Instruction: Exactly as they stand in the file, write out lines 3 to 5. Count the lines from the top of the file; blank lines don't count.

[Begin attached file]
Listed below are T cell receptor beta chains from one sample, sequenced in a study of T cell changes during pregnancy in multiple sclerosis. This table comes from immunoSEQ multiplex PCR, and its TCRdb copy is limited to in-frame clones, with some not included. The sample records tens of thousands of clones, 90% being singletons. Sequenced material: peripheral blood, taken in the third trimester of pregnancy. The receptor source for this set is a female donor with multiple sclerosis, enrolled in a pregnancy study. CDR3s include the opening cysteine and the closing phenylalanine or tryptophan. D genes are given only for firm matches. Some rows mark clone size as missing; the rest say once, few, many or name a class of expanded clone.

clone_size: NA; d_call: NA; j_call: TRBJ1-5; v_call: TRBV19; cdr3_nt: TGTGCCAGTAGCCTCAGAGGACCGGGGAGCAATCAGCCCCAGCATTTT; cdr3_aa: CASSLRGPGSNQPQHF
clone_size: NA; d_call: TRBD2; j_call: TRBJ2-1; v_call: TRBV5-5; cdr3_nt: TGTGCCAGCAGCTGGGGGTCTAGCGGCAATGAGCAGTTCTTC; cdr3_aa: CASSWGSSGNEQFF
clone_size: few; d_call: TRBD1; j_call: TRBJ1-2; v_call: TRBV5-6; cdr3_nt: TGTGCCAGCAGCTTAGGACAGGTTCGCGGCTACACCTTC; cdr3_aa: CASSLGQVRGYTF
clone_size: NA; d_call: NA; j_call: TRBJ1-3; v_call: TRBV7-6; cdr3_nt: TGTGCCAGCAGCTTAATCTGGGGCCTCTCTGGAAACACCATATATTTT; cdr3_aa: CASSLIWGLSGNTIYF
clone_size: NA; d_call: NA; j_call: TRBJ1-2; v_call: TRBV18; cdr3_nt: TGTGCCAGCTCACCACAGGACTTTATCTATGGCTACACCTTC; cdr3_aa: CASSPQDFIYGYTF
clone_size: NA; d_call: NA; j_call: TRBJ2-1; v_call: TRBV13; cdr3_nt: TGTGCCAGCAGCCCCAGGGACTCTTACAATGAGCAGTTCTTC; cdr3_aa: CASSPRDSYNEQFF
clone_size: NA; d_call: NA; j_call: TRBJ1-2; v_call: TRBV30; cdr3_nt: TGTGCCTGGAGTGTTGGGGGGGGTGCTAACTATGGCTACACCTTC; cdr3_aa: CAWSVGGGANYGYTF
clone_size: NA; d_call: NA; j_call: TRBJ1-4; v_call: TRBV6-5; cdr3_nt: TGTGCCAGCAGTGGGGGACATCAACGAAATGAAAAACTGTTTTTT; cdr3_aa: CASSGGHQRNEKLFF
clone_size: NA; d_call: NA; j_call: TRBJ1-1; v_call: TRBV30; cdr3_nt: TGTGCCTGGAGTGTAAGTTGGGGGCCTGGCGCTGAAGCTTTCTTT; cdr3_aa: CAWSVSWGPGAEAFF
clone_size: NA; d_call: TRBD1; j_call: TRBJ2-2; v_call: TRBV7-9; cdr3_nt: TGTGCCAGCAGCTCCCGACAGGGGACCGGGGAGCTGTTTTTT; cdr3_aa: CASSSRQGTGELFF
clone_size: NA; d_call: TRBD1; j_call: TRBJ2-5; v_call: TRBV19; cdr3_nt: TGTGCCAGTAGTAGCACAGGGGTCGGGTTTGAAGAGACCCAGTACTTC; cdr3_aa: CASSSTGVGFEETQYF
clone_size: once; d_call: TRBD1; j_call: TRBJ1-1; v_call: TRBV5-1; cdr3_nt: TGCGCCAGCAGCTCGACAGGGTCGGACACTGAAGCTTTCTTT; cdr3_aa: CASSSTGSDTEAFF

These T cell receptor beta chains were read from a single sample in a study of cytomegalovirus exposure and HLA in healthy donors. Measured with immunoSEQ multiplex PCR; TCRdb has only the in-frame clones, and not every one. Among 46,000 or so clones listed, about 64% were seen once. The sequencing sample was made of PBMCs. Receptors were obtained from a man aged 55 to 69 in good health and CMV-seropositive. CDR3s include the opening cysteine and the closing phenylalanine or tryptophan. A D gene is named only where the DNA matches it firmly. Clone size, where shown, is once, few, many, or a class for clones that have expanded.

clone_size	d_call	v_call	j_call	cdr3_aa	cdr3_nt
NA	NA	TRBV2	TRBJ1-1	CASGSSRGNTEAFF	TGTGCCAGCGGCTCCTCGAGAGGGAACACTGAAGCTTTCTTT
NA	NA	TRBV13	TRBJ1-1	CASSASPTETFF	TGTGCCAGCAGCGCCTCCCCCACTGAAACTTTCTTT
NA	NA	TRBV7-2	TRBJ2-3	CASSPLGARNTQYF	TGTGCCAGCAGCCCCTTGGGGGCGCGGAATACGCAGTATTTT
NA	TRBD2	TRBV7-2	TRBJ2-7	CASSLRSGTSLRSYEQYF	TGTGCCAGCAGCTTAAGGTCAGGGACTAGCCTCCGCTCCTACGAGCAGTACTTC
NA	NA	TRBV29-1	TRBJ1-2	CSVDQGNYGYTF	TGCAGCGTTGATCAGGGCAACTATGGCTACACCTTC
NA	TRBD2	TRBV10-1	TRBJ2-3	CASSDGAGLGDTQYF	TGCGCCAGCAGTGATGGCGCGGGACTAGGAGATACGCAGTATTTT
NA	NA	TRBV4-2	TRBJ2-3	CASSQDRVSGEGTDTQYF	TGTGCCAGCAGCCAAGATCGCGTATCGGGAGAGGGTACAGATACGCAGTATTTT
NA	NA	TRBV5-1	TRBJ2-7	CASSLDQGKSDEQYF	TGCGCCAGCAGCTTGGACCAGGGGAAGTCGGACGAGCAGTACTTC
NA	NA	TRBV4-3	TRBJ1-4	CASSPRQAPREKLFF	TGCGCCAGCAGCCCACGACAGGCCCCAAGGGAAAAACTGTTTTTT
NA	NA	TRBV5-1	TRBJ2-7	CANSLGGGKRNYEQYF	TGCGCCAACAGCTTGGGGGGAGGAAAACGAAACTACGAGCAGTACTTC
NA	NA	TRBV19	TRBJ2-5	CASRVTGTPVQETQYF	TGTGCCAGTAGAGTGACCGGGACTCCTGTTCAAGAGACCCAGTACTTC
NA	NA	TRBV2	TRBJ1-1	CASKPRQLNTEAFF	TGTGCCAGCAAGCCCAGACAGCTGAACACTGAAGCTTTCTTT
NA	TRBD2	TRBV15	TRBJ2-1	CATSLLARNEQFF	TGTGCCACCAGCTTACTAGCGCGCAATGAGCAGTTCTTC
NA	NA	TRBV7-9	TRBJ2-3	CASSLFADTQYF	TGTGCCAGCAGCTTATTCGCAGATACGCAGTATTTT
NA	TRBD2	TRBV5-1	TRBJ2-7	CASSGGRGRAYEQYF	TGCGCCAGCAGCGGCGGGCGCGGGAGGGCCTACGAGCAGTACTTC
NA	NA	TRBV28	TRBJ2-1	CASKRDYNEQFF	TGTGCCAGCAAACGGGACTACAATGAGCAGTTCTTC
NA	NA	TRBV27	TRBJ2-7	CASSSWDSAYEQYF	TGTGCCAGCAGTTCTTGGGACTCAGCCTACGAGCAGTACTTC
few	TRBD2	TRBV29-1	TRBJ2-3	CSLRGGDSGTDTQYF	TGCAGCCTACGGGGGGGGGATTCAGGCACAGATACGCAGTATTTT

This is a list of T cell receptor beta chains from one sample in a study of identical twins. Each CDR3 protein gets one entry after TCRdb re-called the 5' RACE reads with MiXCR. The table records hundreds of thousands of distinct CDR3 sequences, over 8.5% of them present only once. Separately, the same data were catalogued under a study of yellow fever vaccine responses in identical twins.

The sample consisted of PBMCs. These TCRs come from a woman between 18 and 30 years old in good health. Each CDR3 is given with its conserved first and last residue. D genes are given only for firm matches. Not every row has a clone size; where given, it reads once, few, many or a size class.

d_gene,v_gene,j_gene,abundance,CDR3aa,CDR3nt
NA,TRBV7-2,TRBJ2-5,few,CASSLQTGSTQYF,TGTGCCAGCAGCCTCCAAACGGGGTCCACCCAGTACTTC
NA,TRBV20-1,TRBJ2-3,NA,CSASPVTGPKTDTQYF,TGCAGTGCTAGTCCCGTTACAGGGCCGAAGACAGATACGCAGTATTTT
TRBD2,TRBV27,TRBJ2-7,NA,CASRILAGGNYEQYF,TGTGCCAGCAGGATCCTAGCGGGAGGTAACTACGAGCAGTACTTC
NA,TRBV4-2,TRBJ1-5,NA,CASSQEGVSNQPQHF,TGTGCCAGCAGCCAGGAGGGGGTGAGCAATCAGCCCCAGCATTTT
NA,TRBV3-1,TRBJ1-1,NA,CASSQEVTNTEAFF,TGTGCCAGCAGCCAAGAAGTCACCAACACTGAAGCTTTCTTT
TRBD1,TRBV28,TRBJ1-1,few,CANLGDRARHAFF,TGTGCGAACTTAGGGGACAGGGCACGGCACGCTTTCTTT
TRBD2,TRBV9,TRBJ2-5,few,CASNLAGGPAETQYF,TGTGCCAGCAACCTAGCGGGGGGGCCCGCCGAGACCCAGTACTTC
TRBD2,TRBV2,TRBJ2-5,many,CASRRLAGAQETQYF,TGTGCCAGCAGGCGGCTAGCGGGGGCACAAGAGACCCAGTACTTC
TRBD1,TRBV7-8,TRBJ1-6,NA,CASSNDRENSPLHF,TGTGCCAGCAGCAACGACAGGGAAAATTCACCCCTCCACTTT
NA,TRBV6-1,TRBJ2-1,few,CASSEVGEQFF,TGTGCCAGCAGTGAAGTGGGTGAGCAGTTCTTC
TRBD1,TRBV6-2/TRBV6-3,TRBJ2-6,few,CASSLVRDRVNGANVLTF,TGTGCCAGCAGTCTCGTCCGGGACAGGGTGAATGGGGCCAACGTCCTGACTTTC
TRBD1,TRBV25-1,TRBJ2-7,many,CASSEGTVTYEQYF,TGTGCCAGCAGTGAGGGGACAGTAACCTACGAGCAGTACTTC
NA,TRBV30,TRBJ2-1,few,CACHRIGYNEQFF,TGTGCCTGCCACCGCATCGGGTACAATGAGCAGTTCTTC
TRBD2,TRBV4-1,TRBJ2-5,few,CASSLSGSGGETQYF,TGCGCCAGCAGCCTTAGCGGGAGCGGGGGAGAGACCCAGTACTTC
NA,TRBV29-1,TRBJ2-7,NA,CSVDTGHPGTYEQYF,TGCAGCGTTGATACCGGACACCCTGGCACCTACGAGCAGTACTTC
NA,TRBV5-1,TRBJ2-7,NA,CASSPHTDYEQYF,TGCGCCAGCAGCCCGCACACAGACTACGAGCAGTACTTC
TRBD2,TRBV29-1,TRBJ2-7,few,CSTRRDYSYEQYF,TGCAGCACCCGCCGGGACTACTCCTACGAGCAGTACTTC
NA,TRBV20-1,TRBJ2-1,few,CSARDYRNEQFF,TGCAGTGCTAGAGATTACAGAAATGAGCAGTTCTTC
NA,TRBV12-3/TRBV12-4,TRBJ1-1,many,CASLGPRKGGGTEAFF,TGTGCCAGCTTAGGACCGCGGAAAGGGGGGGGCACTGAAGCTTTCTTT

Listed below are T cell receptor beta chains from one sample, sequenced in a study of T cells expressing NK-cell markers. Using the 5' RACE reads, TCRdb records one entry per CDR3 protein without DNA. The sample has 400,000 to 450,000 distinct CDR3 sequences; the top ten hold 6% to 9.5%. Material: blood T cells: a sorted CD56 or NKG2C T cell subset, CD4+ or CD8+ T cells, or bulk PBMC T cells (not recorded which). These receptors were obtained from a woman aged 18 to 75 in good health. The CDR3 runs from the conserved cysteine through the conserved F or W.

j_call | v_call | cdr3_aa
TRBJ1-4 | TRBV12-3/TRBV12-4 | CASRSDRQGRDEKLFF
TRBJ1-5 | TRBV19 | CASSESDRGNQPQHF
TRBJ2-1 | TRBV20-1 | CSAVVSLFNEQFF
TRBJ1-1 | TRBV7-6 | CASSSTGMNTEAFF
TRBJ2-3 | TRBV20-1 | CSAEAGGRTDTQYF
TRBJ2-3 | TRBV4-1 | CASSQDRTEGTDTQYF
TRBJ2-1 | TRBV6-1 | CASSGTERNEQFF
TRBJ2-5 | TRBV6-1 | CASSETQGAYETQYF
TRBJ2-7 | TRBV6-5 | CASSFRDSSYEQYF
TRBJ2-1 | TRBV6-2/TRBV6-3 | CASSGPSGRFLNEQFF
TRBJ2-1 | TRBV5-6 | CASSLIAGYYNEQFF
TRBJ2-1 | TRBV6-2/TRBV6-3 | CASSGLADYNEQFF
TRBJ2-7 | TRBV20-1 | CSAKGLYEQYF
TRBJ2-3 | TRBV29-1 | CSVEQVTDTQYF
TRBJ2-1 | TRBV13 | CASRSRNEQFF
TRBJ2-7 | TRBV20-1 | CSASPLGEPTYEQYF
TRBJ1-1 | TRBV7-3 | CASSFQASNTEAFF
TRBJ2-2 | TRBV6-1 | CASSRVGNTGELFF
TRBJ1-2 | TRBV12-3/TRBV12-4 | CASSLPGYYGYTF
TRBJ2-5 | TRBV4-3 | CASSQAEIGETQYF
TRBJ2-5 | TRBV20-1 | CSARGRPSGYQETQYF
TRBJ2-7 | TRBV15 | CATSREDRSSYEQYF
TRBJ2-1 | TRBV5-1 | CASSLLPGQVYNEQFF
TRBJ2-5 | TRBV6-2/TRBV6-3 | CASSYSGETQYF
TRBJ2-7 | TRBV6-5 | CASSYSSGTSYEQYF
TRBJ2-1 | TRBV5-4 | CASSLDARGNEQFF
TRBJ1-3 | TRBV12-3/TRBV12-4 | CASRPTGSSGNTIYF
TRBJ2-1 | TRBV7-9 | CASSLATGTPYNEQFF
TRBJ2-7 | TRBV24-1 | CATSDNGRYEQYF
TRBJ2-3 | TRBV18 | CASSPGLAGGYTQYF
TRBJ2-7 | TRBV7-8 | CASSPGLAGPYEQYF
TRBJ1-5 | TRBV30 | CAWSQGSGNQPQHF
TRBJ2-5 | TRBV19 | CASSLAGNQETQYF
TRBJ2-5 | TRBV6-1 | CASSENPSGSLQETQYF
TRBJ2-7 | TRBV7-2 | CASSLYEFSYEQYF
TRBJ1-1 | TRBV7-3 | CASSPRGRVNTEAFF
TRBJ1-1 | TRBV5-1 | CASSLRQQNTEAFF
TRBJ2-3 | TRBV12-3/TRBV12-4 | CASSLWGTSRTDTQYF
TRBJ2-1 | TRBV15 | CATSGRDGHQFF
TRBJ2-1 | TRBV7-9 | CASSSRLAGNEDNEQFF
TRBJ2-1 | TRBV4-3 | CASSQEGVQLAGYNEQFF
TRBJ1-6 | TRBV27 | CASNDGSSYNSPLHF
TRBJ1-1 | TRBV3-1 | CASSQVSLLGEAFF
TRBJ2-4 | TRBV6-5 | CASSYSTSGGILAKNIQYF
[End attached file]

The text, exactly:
clone_size: NA; d_call: TRBD2; j_call: TRBJ2-1; v_call: TRBV5-5; cdr3_nt: TGTGCCAGCAGCTGGGGGTCTAGCGGCAATGAGCAGTTCTTC; cdr3_aa: CASSWGSSGNEQFF
clone_size: few; d_call: TRBD1; j_call: TRBJ1-2; v_call: TRBV5-6; cdr3_nt: TGTGCCAGCAGCTTAGGACAGGTTCGCGGCTACACCTTC; cdr3_aa: CASSLGQVRGYTF
clone_size: NA; d_call: NA; j_call: TRBJ1-3; v_call: TRBV7-6; cdr3_nt: TGTGCCAGCAGCTTAATCTGGGGCCTCTCTGGAAACACCATATATTTT; cdr3_aa: CASSLIWGLSGNTIYF